Recruiting adolescent girls into a follow-up study: Benefits of using a social networking website

Lindsey Jones, Brit I. Saksvig, Mira Grieser, Deborah Rohm Young

Research output: Contribution to journalArticlepeer-review

76 Scopus citations

Abstract

Background: Recruitment and retention of adolescent research participants presents unique challenges and considerations when conducting epidemiological studies. Purpose: To describe the use of the social networking website in the re-recruitment and tracking of adolescent girls into a follow-up study of the Trial of Activity for Adolescent Girls (TAAG) at the University of Maryland field site. Methods: 730 girls were recruited as 8th graders into TAAG. Re-recruitment efforts were conducted when they were 11th graders (TAAG 2). Traditional methods, including mailings and school visits, were conducted. A TAAG 2 Facebook site was created to search for girls not found through traditional recruitment methods. Chi-square and t-tests were conducted to identify differences in characteristics between those found and "friended" through Facebook and through traditional recruitment methods. Results: There were 175 girls we were unable to locate using traditional recruitment methods. Of these, 78 were found on Facebook, 68 responded to our friend request, and 43 girls (6% of the girls previously recruited) participated in the study. Demographic data were similar for those who friended us on Facebook and traditional methods. 8th grade body mass index and percent body fat were lower for those recruited from Facebook (p = 0.03 and 0.04, respectively). Number of daily minutes of moderate-to-vigorous physical activity tended to be lower among the TAAG 2 Facebook friends (19. ± 11 vs 21 ± 11, p= 0.06). Conclusions: Loss to follow-up was minimized by contacting potential participants through Facebook. Social networking websites are a promising method to recruit adolescents.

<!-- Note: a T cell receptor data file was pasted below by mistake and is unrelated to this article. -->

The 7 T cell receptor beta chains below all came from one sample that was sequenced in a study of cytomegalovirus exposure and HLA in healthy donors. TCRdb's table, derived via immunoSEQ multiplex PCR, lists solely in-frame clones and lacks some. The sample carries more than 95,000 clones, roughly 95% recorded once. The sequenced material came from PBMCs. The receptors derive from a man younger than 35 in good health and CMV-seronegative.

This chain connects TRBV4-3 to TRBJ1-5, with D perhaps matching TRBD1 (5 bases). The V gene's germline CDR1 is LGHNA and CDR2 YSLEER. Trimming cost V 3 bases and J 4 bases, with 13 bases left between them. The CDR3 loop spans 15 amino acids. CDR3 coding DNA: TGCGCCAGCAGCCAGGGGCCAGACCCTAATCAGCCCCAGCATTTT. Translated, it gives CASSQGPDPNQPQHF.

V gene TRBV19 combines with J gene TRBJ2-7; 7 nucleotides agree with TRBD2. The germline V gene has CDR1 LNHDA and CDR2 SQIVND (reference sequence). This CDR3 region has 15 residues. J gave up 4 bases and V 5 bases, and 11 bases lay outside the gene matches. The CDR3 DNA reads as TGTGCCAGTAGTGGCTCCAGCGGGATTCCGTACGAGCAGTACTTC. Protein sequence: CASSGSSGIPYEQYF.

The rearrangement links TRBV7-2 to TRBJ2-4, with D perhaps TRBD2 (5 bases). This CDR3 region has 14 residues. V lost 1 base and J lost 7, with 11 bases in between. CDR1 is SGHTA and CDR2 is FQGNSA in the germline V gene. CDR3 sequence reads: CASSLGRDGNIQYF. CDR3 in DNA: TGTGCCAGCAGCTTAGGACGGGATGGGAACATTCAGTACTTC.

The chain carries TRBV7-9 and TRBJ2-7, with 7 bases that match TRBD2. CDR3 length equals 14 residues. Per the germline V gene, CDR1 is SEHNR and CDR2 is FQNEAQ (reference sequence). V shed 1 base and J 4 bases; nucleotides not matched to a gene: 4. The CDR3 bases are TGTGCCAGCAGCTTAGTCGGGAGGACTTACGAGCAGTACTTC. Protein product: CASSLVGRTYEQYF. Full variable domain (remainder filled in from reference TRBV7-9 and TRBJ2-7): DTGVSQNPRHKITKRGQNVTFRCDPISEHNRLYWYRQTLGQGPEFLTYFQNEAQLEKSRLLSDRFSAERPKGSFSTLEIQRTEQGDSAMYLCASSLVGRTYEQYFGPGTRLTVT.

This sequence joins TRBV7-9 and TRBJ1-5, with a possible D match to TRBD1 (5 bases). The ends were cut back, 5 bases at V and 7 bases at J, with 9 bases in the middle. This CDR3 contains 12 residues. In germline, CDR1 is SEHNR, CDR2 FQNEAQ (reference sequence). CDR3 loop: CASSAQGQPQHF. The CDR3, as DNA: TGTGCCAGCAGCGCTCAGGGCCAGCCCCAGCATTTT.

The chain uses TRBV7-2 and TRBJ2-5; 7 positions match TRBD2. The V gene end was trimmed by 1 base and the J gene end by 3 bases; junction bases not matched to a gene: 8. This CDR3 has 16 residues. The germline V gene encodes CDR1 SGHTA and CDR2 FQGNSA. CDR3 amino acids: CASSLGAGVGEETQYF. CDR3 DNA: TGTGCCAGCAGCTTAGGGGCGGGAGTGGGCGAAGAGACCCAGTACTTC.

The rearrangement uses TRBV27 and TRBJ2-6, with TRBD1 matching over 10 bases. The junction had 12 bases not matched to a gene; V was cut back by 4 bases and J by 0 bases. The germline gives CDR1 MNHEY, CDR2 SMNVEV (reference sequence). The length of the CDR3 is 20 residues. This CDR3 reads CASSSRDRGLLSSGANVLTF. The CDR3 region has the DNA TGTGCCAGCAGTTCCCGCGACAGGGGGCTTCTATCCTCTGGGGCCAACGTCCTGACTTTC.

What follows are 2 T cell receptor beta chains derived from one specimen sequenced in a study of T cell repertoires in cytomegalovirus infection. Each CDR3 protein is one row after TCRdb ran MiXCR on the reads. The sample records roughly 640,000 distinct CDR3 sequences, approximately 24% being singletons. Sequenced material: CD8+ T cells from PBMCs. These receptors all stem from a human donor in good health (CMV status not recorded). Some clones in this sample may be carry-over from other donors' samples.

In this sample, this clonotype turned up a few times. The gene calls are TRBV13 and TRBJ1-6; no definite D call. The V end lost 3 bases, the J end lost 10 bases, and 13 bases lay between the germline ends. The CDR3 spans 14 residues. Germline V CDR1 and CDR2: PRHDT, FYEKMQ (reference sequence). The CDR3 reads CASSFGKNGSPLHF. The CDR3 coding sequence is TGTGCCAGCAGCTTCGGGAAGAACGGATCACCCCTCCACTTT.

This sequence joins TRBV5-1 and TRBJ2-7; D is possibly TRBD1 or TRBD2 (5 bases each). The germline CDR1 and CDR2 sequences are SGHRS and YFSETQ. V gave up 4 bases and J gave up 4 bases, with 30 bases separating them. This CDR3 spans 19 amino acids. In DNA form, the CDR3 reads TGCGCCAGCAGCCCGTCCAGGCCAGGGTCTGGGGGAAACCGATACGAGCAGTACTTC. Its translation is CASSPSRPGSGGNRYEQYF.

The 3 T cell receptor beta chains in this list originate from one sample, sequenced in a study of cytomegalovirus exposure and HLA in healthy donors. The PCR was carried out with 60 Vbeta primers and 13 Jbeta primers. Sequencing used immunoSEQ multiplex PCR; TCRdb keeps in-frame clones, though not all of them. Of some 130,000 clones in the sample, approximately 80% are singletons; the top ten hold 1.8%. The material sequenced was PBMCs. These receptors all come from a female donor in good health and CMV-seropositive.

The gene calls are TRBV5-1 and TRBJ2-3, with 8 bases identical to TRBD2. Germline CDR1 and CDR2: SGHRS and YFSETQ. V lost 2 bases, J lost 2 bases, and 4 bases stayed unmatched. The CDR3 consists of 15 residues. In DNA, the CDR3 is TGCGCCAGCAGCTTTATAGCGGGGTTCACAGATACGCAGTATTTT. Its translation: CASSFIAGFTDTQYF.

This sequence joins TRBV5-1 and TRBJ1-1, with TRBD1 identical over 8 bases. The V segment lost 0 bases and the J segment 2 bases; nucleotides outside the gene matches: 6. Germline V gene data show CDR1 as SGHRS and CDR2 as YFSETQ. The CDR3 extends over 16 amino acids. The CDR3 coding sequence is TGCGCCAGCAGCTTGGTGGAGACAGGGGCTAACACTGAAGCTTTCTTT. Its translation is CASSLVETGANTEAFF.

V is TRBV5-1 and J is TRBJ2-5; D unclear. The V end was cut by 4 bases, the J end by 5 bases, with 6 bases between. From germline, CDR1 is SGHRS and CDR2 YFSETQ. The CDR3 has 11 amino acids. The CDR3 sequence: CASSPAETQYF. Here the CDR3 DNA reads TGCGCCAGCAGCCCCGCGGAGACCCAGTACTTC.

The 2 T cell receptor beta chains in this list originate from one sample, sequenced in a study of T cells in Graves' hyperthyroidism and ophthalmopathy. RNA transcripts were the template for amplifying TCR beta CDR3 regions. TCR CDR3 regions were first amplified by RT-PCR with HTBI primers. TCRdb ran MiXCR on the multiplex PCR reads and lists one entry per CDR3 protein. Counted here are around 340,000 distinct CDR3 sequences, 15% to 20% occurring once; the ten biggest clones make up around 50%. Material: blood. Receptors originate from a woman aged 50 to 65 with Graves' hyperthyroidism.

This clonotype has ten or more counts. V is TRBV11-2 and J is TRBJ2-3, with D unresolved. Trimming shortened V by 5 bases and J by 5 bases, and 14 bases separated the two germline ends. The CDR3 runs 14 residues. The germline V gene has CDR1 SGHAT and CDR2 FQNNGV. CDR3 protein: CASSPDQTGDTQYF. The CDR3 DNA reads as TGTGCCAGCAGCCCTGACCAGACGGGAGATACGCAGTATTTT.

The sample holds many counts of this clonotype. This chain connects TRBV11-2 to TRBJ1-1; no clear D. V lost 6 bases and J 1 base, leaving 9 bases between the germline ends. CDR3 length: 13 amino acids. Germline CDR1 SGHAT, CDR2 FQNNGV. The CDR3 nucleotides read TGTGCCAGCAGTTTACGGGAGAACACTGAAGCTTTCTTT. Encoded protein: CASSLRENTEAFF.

Original languageEnglish (US)
Pages (from-to)268-272
Number of pages5
JournalContemporary Clinical Trials
Volume33
Issue number2
DOIs
StatePublished - Mar 2012
Externally publishedYes

Keywords

  • Adolescents
  • Longitudinal studies
  • Recruitment
  • Retention
  • Technology

ASJC Scopus subject areas

  • Pharmacology (medical)

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